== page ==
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Constitution and Manifesto

Constitution and Manifesto

The topic of ethics has come over and over again and with World Robotics League we have given a lot of thought on how much help parents can provide to kids, so we are formally announcing what is acceptable and what is not. This document is not exhaustive and will evolve over time. If you have doubts, feel free to ask a question.

What is fine:

  • Helping kids understand a concept is perfectly fine. We actually encourage this so that parents understand what the kids are doing. Additionally, it puts the parents in a position where they can help the kids when the kids are lost.
  • Going over the strategy and brainstorming is perfectly fine e.g. Should we go this way, or that way? Should we align here? Should we backtrack here? In teams, usually, the coaches takes on this role.
  • Throwing ideas like such as What if you built off a mechanism that did that? This is fine too – just make sure not to rat hole the kids into one particular thinking. First, let the kids think of a few ideas and then critique it instead of leading them down a path which will hinder their growth and thinking. We are always pleasantly surprised with the different ideas and designs that kids come up for the exact same problem. Critiquing (not criticizing) a design, e.g. X is not strong, Y could be better, that is fine, as long as you don’t touch anything and let the kid do the work themselves. Just understand that being overbearing does not work well. If in doubt on whether a parent is being over-assertive or over-helpful, it is better to back off even if it means the kid/team does not do too well. In general, kids learn better from trying and failing/succeeding only partially than from astounding wins where they had too much help.
  • Note that a kid resisting help is actually a good thing. It means that they are beginning to grow to a place where they understand how to do things and are becoming independent. It also might mean that parents might be offering more help than they need or want.

What is not fine:

  • No touching of the kids programs, ever, even at home. The actual programming should be done by the kids. Every kid should be able to program by themselves and if they don’t then explain a concept and help them write a new program rather than telling them step by step on what they should be doing.
    • Caveat: If a kid hits a snag and is going out of their mind and not making progress on that topic, looking through the program and telling them that something is not right, is fine. Still, no touching the kids programs!
    • Telling that  they should debug the program by doing X (comments, time delays, making sounds, stopping program) is just fine.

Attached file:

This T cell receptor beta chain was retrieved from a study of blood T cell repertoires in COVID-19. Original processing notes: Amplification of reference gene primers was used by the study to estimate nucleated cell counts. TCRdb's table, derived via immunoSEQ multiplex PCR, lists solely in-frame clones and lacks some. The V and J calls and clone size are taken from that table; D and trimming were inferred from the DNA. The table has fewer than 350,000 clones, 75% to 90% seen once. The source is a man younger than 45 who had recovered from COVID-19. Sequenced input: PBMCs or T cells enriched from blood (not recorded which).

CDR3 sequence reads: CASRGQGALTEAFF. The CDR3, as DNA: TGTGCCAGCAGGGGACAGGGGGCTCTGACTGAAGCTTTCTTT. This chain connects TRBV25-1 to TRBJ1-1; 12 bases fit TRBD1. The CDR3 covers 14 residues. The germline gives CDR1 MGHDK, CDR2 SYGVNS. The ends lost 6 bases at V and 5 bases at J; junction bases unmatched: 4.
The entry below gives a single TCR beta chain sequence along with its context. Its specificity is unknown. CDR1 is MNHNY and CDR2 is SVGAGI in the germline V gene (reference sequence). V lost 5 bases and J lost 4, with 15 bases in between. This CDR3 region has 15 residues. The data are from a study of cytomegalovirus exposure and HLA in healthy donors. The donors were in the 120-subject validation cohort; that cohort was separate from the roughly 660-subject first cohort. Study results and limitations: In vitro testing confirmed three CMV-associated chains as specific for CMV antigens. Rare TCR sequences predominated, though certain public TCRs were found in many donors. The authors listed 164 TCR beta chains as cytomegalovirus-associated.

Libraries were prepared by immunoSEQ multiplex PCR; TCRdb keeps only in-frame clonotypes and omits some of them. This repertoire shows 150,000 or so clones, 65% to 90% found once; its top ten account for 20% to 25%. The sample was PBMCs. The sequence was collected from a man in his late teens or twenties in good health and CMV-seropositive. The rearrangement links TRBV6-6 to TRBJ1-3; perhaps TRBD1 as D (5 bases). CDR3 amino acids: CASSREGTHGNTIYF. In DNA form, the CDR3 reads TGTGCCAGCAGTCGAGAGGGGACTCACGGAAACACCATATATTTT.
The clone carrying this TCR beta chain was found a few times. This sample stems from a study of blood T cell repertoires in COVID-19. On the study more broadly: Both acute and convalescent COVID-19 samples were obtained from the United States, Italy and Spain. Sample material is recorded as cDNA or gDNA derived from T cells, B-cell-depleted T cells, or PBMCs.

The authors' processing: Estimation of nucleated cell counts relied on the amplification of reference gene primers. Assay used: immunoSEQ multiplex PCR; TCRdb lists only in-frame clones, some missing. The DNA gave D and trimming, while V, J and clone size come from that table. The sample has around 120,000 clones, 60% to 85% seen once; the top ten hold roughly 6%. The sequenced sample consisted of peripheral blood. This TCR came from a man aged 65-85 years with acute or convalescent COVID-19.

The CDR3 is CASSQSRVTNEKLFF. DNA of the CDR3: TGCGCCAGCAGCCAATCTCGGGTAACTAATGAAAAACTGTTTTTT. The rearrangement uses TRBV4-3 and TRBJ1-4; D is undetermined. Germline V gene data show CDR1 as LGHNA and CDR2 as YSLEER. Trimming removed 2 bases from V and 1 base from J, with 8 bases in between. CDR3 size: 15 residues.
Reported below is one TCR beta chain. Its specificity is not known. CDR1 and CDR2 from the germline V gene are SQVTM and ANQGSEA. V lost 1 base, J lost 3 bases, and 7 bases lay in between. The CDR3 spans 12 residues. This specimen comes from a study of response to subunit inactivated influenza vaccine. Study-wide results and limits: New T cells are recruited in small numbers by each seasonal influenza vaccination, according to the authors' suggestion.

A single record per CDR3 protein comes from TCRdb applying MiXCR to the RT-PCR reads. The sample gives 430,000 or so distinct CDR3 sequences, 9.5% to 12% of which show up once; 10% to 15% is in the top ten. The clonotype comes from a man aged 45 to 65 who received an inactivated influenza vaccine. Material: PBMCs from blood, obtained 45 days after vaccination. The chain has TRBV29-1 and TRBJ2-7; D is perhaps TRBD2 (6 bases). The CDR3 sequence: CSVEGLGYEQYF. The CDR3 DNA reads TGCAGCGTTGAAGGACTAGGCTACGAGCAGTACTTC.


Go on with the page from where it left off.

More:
• During the Competition:
    • No helicoptering, absolutely. We will adhere to this and warn parents/coaches 2 times and disqualify a team if helicoptering continues a 3rd time around. Believe it or not, this is to protect the kids! Helicoptering means, while the robot is running, parents saying Do X or do Y and stressing the kid out. The competition is a time of intense pressure for the kids and they are running full steam. At that time, they are fully in control and they should not be relying on anyone. Trying to guide them there usually backfires. There are 3 runs with a break in between so that kids can think on what they did wrong and for the team, including the coach to reassess strategy and hopefully rectify issues before the next run.
    •  Parents writing the program for the kids. The whole purpose of World Robotics League is for kids to learn robotics and having it translate to success later in life. Parents doing this work completely defeats it.
    • No building any mechanisms for the kids. Kids should build/fix whatever they need without help from parents.

 

Other thoughts:

  • Teams should be meeting over the weekends before the competitions. The reality is that the teams – that consistently perform better spend a few hours over the weekend programming and modifying their robots to go through the challenge. Additionally, the members in these teams also try the challenge by themselves before the team meeting and try out various ideas during the team meetings. This is pretty crucial. Without them, the actual competitions runs will not perform consistently.
  • Each team should appoint a head coach. One of the parents SHOULD take this responsibility and coordinate the weekend meetings with all the members and make sure kids make progress. This makes the team more focused and helps them make progress.